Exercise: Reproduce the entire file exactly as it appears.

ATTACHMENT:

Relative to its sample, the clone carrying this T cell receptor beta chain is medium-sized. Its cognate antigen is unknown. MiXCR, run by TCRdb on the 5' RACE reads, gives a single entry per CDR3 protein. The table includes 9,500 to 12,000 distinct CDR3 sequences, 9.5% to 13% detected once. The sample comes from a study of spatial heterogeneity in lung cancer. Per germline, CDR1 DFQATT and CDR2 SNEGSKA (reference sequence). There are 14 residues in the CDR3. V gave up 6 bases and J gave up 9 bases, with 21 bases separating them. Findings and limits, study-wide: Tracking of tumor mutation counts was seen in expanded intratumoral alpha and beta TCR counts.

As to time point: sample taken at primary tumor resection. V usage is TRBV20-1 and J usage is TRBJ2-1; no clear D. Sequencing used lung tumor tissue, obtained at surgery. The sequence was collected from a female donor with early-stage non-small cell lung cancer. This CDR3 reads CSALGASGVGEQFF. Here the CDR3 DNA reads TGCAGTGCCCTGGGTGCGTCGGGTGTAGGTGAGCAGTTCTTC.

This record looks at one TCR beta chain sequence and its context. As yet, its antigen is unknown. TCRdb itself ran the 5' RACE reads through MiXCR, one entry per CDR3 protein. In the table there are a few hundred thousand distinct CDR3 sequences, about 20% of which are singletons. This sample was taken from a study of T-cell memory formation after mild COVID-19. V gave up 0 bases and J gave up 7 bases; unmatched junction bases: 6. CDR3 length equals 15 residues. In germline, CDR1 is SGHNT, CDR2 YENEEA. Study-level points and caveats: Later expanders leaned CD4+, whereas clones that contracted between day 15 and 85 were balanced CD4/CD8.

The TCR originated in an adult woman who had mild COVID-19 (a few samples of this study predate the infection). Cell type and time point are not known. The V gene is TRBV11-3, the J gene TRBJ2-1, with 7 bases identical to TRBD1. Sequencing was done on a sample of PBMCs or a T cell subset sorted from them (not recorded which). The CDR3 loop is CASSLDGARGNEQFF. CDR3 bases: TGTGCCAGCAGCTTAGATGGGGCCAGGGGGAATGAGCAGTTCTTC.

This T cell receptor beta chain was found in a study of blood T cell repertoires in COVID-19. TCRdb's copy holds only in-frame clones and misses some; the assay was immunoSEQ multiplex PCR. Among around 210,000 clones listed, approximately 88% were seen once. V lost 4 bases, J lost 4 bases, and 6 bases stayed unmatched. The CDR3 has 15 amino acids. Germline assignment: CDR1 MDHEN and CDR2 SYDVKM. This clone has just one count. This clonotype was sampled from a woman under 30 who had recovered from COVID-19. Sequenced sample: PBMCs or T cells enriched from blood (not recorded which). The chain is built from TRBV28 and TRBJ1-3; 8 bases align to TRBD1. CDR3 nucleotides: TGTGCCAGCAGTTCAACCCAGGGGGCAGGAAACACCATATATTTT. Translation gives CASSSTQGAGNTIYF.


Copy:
Relative to its sample, the clone carrying this T cell receptor beta chain is medium-sized. Its cognate antigen is unknown. MiXCR, run by TCRdb on the 5' RACE reads, gives a single entry per CDR3 protein. The table includes 9,500 to 12,000 distinct CDR3 sequences, 9.5% to 13% detected once. The sample comes from a study of spatial heterogeneity in lung cancer. Per germline, CDR1 DFQATT and CDR2 SNEGSKA (reference sequence). There are 14 residues in the CDR3. V gave up 6 bases and J gave up 9 bases, with 21 bases separating them. Findings and limits, study-wide: Tracking of tumor mutation counts was seen in expanded intratumoral alpha and beta TCR counts.

As to time point: sample taken at primary tumor resection. V usage is TRBV20-1 and J usage is TRBJ2-1; no clear D. Sequencing used lung tumor tissue, obtained at surgery. The sequence was collected from a female donor with early-stage non-small cell lung cancer. This CDR3 reads CSALGASGVGEQFF. Here the CDR3 DNA reads TGCAGTGCCCTGGGTGCGTCGGGTGTAGGTGAGCAGTTCTTC.

This record looks at one TCR beta chain sequence and its context. As yet, its antigen is unknown. TCRdb itself ran the 5' RACE reads through MiXCR, one entry per CDR3 protein. In the table there are a few hundred thousand distinct CDR3 sequences, about 20% of which are singletons. This sample was taken from a study of T-cell memory formation after mild COVID-19. V gave up 0 bases and J gave up 7 bases; unmatched junction bases: 6. CDR3 length equals 15 residues. In germline, CDR1 is SGHNT, CDR2 YENEEA. Study-level points and caveats: Later expanders leaned CD4+, whereas clones that contracted between day 15 and 85 were balanced CD4/CD8.

The TCR originated in an adult woman who had mild COVID-19 (a few samples of this study predate the infection). Cell type and time point are not known. The V gene is TRBV11-3, the J gene TRBJ2-1, with 7 bases identical to TRBD1. Sequencing was done on a sample of PBMCs or a T cell subset sorted from them (not recorded which). The CDR3 loop is CASSLDGARGNEQFF. CDR3 bases: TGTGCCAGCAGCTTAGATGGGGCCAGGGGGAATGAGCAGTTCTTC.

This T cell receptor beta chain was found in a study of blood T cell repertoires in COVID-19. TCRdb's copy holds only in-frame clones and misses some; the assay was immunoSEQ multiplex PCR. Among around 210,000 clones listed, approximately 88% were seen once. V lost 4 bases, J lost 4 bases, and 6 bases stayed unmatched. The CDR3 has 15 amino acids. Germline assignment: CDR1 MDHEN and CDR2 SYDVKM. This clone has just one count. This clonotype was sampled from a woman under 30 who had recovered from COVID-19. Sequenced sample: PBMCs or T cells enriched from blood (not recorded which). The chain is built from TRBV28 and TRBJ1-3; 8 bases align to TRBD1. CDR3 nucleotides: TGTGCCAGCAGTTCAACCCAGGGGGCAGGAAACACCATATATTTT. Translation gives CASSSTQGAGNTIYF.